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Skating by the books
By Cherise Ryan
At the age of 8, Zachariah Szabo (now 17) decided to teach himself ice skating.
Homeschooler Zachariah Szabo placed 13th at the 2007 U.S. Junior Figure Skating Championships.
He checked out whole baskets full of library books on figure skating, studied the diagrams of jumps and positions, and practiced at a local ice rink.
“I usually brought a book on the ice with me, studied whatever I was working on, and left it on the walls of the rink while I practiced the move,” explains Zachariah. “One of my favorite books, Figure Skating with Carlo Fassi, had diagrams and drawings of each jump, and I tried to follow each position.”
“It was difficult to learn that way but it made ends meet since my parents didn’t have enough money to spend on private lessons at that time.”
Zachariah now competes in local and national events. He won his first competition at age 9 and recently won the first place gold medal in the 2006 Intermediate Championships for the Eastern Great Lakes Region. In late fall 2006, Zachariah placed 13th in the United States Junior Figure Skating Championships held in his hometown of Cleveland, Ohio.
“The U.S. Junior Championships were very fun and exciting since they were in my home area. I did not skate my best, but I feel that my skating skills and spins have improved since last year’s junior championships,” says Zachariah. He hopes to skate in the 2008 junior championships and eventually to make it to the U.S. National Figure Skating Championships, a level preceding the Olympics.
Zachariah’s practice schedule includes hours of on-ice conditioning, and off-ice dance and tumbling lessons. Several years ago he started working with two ice skating coaches based in Indianapolis, traveling there every two months to stay for a week—and more often before competitions. He also trains with a coach in Cleveland.
The teen’s newest venture, a website, reflects his rising profile. While he originally set it up so that friends and extended family could stay updated on his competitions, it has turned into a place for media to find out about him. “I hope that some major organizations come across it and deem me worthy of their sponsorship,” says Zachariah.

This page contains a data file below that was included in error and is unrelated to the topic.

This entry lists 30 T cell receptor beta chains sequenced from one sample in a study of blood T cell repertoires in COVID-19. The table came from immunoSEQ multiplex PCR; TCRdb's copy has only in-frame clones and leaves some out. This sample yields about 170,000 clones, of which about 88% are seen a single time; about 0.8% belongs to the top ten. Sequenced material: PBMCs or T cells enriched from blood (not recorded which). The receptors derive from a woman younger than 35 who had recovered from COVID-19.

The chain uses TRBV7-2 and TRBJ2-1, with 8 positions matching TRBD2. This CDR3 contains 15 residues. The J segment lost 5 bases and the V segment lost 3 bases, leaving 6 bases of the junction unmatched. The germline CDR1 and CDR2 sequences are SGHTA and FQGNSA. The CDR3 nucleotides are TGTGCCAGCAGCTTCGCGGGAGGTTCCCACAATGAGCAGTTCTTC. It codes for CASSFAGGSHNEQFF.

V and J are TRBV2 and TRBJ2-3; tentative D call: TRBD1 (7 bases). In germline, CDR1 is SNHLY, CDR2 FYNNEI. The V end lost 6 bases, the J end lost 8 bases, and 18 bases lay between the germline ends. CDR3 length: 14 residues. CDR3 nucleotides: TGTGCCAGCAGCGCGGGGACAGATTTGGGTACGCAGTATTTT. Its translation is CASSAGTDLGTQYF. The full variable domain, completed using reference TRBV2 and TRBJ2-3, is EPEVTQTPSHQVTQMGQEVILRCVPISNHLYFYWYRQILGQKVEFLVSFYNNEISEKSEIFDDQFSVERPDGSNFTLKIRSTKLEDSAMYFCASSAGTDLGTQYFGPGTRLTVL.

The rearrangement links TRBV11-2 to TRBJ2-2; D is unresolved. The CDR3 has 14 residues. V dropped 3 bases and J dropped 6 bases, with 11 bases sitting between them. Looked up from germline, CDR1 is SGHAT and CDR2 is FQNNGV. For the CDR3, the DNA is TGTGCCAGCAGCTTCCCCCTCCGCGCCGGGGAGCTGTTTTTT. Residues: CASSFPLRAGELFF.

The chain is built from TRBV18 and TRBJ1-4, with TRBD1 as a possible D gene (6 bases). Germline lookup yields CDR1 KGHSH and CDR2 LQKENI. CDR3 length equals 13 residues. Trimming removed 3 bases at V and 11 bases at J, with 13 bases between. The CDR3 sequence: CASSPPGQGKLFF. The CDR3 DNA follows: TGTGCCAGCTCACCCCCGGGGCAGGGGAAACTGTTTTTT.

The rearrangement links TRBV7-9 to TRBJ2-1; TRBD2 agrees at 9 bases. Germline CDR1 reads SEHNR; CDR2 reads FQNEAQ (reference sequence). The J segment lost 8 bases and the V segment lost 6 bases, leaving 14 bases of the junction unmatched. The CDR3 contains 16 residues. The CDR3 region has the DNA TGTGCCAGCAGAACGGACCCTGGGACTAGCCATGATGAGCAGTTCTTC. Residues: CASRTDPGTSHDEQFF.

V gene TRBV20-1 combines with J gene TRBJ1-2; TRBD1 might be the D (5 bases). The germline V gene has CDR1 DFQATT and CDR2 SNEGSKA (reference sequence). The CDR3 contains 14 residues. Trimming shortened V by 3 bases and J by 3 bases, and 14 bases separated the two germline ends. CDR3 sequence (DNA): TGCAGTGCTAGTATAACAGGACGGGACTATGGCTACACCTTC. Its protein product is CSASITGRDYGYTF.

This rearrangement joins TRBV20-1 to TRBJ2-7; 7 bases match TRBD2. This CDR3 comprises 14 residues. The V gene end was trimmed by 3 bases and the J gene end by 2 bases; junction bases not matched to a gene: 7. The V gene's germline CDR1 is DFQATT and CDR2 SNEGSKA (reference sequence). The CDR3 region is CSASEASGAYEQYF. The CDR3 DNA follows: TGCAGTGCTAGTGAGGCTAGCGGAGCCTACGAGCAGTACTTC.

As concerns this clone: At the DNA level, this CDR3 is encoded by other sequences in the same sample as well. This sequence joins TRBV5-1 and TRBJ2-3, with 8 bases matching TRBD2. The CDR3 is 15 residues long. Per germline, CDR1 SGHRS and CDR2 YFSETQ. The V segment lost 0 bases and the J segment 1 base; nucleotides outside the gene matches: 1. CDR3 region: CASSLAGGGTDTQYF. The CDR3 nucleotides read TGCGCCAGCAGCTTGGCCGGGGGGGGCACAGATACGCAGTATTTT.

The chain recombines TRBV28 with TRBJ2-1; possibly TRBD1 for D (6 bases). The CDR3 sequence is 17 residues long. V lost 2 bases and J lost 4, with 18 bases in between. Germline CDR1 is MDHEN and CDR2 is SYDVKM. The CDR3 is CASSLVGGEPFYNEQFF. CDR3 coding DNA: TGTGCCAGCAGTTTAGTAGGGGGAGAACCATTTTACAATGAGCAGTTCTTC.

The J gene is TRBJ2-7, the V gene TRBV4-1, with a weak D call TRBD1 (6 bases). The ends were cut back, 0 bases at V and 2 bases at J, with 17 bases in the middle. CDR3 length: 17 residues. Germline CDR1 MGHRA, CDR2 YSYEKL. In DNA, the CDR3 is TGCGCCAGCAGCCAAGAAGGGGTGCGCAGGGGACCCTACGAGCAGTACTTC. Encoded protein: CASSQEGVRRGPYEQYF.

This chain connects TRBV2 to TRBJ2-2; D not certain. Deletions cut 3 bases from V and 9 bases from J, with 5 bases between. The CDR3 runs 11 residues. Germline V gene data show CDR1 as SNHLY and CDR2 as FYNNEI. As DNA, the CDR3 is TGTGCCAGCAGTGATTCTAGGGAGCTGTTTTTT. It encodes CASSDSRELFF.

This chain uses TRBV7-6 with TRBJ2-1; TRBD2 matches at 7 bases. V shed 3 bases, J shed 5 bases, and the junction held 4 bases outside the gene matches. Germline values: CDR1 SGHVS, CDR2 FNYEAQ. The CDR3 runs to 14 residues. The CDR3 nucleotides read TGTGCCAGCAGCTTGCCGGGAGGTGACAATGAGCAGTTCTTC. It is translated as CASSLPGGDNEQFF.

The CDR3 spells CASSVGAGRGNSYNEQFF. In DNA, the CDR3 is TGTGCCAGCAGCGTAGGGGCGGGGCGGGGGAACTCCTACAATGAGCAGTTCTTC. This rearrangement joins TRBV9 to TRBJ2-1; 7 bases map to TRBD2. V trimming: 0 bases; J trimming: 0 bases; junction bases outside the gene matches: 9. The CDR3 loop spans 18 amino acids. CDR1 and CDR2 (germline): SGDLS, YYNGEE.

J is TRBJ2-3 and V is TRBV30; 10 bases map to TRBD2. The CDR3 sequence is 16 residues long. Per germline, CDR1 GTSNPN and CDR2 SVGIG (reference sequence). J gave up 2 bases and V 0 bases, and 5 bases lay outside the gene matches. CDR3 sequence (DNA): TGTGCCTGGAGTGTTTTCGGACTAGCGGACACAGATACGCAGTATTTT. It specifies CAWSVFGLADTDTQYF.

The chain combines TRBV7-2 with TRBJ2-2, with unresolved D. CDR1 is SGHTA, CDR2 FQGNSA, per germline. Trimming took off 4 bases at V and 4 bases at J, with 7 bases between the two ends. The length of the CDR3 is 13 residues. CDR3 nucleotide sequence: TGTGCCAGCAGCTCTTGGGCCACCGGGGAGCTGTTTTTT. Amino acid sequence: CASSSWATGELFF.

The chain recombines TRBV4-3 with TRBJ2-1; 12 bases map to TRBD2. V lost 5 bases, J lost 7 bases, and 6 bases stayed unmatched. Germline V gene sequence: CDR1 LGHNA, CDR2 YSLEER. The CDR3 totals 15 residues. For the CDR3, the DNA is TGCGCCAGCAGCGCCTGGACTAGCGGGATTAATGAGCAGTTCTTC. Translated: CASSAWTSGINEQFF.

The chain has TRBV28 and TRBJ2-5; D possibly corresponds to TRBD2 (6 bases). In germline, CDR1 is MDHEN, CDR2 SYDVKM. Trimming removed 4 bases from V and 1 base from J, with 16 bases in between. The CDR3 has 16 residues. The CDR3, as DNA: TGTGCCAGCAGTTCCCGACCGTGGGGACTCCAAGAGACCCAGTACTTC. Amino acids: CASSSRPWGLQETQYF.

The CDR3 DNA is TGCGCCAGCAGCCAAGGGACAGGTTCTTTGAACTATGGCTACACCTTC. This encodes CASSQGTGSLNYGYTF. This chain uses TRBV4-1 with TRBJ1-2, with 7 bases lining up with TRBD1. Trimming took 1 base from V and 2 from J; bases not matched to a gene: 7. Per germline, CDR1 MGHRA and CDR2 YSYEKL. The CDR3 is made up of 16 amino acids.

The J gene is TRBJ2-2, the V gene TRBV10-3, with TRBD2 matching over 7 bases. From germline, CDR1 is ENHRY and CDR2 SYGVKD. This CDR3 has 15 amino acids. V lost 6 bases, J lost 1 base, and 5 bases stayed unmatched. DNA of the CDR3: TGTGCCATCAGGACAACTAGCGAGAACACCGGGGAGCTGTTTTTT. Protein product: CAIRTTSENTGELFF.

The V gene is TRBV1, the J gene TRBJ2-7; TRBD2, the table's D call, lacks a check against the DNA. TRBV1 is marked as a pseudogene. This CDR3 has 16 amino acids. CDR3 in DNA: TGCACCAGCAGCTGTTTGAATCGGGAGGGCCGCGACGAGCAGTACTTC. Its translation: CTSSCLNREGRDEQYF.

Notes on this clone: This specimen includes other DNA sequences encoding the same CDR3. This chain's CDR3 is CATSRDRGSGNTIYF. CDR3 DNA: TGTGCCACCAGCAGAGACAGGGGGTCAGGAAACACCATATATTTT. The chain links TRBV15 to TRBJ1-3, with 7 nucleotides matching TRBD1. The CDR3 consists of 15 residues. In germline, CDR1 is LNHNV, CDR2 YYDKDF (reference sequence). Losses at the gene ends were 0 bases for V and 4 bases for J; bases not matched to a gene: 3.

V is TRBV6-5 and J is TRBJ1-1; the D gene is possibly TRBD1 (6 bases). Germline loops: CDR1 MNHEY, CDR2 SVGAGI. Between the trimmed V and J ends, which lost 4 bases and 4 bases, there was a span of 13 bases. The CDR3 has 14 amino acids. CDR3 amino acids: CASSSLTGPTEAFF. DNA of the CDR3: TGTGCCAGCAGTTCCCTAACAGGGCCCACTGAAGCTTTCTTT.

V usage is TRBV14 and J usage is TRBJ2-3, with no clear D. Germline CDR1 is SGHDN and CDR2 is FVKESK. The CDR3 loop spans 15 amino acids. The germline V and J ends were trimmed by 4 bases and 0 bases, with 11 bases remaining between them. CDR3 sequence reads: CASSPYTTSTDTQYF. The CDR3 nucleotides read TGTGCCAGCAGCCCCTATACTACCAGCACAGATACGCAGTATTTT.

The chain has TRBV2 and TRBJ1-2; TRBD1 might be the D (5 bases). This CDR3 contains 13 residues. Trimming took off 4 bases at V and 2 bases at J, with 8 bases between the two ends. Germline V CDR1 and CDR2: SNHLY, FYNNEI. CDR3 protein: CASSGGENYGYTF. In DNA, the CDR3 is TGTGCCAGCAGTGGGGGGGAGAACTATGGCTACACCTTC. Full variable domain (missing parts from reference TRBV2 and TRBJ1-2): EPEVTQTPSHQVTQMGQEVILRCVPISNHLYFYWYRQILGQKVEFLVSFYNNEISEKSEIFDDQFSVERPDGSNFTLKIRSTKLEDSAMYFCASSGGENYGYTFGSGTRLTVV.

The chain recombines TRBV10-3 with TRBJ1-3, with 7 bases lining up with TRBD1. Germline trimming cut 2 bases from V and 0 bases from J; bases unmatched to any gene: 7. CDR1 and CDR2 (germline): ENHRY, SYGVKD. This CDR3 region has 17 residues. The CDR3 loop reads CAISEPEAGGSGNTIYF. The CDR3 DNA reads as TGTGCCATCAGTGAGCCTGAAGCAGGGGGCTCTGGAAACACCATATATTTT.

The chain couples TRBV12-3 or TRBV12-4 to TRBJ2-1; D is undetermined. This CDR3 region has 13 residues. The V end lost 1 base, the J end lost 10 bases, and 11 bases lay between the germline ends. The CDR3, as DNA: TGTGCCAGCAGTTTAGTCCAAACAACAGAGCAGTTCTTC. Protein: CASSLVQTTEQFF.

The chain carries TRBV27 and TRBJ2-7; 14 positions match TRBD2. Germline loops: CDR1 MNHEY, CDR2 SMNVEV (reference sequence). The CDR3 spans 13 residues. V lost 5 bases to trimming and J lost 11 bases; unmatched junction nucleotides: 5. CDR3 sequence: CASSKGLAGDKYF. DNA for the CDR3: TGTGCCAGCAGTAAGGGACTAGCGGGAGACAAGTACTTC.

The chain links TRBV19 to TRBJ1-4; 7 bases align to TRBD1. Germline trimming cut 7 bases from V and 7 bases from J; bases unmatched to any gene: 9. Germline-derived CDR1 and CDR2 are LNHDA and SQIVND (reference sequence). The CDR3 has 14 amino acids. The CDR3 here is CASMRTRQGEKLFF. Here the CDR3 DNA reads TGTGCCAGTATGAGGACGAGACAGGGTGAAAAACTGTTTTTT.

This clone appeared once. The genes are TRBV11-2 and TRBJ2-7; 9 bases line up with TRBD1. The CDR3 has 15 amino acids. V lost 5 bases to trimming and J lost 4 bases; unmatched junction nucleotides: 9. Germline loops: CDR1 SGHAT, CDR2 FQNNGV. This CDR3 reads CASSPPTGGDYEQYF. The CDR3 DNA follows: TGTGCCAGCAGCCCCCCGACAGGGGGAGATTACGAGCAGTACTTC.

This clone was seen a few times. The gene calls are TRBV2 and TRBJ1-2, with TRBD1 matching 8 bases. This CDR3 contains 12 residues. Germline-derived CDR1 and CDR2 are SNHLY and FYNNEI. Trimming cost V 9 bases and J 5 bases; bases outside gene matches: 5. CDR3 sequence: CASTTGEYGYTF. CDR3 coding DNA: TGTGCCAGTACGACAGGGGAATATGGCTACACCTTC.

In the meantime, the teenager funds his own skating by giving lessons. “I decided to teach because I wanted to help pay for my skating and I also eventually would like to be a coach and a choreographer. Starting [teaching] at the age I did should give me a lot of experience. I have been teaching for about three years now.”
Zachariah also gives presentations at libraries and group meetings for kids to “show them that if they want to do something that their situation doesn’t allow, there are still ways for them to do it.” He adds, “I hope to be an inspiration for someone who is either looking for a good hobby or looking to fulfill his or her dream.”
An only child, Zachariah has been homeschooled for 11 years. He is an honor student who was included in the 2007 edition of Who’s Who Among American High School Students, and is now a member of Phi Theta Kappa at Cuyahoga Community College, where he is taking a few classes. Zachariah hopes to amass enough credits to graduate from high school in 2008 with an associate’s degree. He would like to then pursue a BFA in photography and jewelry design.
“Being a homeschooler made me very driven and determined in everything that I do since there was no schoolteacher holding my hand through each and every step,” says Zachariah. He says homeschooling helped him cultivate the self-motivation that prompted him to learn about ice skating through reading.
“Homeschooling also helps in my schedule with skating. Many skaters become homeschoolers so they can have more time on the ice every day, and they sometimes let their schoolwork slide behind. The open schedule is just a perk of homeschooling for me. Education is very important to me (something I pick up from my mom). I am determined not to let skating take over my schoolwork.”
Zachariah enjoys many other activities and volunteer work, but he hopes to “take skating as far as it will take me . . . If I make it further [than Nationals], that would be great, but I will be happy with just making it to Nationals. I think competing internationally would be awesome, too.”
Track Zachariah’s progress on his website.
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